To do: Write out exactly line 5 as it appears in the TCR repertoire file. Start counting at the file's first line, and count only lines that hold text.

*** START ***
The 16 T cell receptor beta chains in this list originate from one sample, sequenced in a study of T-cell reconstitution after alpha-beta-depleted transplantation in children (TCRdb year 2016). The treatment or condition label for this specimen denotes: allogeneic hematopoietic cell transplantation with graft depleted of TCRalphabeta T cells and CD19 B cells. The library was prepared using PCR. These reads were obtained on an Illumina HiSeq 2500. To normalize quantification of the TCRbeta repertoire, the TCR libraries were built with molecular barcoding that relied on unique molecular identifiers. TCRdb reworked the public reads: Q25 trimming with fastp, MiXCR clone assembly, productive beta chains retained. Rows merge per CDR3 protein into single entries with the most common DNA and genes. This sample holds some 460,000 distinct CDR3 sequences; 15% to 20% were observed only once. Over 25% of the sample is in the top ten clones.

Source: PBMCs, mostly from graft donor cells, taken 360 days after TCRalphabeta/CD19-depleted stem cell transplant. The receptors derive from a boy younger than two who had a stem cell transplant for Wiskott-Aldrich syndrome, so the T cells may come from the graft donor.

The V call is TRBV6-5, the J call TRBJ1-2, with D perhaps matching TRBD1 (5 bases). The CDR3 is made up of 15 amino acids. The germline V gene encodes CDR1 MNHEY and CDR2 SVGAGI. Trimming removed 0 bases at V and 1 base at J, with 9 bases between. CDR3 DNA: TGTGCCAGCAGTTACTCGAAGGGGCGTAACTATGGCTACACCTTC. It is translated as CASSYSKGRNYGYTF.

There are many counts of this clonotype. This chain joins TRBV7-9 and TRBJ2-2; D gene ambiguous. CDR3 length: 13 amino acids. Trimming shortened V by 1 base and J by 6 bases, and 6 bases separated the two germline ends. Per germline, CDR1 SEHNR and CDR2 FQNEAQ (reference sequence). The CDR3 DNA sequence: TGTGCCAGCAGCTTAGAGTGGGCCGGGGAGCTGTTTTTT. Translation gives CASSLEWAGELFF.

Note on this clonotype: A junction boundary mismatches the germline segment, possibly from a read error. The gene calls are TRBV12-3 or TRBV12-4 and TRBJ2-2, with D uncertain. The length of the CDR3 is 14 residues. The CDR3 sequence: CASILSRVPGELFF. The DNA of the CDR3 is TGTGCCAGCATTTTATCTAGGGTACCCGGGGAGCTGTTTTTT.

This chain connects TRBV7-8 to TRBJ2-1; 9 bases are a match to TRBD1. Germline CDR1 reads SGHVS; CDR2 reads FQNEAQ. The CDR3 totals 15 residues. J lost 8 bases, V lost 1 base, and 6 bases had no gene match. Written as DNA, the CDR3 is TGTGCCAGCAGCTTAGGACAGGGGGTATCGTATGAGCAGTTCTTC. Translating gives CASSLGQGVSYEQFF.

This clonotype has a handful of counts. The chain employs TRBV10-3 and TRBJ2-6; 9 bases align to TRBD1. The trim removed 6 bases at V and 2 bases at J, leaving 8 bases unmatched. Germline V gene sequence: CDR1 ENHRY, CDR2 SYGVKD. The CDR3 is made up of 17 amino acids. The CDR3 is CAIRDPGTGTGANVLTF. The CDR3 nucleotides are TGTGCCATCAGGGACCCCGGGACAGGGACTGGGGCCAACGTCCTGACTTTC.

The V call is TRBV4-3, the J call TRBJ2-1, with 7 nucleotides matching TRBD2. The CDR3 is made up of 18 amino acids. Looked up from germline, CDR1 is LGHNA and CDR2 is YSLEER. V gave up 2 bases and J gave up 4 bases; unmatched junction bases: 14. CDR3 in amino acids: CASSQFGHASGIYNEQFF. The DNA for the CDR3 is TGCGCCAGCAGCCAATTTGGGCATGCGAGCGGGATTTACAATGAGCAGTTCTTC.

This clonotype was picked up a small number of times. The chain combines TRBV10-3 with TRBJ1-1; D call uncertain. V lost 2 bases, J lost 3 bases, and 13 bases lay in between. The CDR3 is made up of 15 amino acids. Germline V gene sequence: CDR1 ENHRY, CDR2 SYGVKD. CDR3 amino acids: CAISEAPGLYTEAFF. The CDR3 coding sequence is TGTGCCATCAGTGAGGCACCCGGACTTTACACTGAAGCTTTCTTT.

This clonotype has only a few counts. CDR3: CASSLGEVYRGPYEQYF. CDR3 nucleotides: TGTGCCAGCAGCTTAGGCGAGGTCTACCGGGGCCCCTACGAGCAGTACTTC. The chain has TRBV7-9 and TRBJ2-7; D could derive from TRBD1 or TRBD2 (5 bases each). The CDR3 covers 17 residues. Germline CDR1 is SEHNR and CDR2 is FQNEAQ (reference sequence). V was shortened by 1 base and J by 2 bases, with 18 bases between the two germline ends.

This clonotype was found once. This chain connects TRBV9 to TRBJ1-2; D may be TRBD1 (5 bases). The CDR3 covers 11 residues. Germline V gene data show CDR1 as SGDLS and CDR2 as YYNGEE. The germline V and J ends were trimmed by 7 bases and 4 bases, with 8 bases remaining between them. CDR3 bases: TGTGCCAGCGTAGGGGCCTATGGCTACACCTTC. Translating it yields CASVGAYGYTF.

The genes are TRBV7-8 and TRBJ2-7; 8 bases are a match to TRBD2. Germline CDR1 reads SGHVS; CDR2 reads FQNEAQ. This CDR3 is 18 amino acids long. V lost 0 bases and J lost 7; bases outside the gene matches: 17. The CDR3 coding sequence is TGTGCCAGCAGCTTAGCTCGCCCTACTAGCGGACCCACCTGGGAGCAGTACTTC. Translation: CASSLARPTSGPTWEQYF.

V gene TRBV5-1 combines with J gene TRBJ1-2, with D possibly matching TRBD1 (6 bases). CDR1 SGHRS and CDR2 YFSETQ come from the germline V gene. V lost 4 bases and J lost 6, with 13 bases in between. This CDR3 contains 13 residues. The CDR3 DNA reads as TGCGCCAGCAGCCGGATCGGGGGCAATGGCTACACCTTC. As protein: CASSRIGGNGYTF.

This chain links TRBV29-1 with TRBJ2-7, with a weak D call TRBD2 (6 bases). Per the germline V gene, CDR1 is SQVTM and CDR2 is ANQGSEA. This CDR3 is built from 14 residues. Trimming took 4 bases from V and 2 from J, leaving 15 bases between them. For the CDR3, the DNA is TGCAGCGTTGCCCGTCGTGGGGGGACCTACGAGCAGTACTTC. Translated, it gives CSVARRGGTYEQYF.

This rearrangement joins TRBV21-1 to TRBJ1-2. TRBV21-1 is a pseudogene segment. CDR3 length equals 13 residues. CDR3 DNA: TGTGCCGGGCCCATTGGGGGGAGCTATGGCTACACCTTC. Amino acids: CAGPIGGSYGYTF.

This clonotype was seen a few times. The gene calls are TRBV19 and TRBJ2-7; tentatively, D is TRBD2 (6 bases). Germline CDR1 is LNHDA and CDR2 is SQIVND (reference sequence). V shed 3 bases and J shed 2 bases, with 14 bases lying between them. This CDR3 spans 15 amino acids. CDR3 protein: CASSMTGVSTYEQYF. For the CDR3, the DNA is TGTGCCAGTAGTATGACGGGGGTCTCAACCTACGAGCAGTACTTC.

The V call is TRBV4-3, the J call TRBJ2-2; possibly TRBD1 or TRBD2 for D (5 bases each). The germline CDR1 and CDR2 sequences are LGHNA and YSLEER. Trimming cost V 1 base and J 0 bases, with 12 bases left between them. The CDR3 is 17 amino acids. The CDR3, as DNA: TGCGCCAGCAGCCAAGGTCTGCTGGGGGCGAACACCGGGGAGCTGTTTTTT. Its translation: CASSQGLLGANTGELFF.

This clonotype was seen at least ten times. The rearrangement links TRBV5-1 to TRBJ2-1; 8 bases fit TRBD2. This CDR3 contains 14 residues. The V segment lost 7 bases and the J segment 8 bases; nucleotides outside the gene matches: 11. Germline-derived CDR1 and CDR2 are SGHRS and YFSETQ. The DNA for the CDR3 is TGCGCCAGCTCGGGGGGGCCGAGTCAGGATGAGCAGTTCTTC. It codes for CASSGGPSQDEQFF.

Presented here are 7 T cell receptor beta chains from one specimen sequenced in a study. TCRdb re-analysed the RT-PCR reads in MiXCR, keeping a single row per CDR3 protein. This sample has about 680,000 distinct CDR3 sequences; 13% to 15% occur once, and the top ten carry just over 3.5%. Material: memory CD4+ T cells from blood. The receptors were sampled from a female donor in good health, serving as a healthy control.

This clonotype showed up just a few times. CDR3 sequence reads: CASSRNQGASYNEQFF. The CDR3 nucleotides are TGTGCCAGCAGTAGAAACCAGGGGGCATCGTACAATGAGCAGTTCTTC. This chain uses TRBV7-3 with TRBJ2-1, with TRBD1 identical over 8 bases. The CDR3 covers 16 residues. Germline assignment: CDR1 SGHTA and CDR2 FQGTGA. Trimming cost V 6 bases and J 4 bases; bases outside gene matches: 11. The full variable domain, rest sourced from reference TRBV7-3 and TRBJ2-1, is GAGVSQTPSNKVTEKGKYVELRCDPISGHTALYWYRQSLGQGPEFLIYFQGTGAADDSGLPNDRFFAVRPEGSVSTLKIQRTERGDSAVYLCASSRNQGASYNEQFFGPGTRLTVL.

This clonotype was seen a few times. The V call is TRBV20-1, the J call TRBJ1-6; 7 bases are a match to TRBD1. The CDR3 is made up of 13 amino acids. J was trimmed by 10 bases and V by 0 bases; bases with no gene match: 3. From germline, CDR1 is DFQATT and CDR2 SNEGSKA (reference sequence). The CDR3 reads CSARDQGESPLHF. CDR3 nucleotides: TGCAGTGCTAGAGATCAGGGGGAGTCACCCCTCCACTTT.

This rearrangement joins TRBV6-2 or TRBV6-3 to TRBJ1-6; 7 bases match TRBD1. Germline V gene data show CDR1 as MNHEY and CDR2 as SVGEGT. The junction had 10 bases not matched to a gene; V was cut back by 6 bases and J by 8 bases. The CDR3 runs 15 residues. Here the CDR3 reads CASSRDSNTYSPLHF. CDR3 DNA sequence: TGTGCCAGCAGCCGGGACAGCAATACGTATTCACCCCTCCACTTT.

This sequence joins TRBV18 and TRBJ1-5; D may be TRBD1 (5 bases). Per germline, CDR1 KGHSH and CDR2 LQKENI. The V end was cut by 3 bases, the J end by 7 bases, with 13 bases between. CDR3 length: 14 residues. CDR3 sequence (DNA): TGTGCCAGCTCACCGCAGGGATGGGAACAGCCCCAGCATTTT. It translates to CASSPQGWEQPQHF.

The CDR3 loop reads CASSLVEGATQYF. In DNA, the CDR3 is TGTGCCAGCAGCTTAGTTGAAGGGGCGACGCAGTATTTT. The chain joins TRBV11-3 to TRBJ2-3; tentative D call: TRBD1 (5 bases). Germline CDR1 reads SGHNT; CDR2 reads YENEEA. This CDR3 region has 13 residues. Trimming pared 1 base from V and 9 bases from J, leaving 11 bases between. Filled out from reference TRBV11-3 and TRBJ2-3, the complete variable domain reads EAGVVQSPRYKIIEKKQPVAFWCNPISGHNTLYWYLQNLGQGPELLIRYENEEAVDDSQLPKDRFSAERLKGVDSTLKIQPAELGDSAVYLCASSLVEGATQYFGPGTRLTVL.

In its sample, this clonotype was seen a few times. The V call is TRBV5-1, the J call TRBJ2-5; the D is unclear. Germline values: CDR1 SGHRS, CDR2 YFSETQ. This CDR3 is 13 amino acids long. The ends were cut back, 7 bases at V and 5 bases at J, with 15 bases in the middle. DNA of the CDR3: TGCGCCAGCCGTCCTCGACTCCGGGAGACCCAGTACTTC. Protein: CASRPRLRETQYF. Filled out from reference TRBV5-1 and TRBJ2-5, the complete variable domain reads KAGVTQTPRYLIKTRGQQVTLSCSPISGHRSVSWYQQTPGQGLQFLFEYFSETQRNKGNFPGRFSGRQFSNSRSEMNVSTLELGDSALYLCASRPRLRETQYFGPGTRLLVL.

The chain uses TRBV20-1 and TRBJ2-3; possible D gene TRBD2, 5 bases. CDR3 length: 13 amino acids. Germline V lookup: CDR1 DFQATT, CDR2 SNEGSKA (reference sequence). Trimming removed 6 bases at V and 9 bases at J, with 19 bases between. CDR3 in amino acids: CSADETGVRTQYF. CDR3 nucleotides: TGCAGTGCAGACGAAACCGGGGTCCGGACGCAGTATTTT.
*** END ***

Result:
Note on this clonotype: A junction boundary mismatches the germline segment, possibly from a read error. The gene calls are TRBV12-3 or TRBV12-4 and TRBJ2-2, with D uncertain. The length of the CDR3 is 14 residues. The CDR3 sequence: CASILSRVPGELFF. The DNA of the CDR3 is TGTGCCAGCATTTTATCTAGGGTACCCGGGGAGCTGTTTTTT.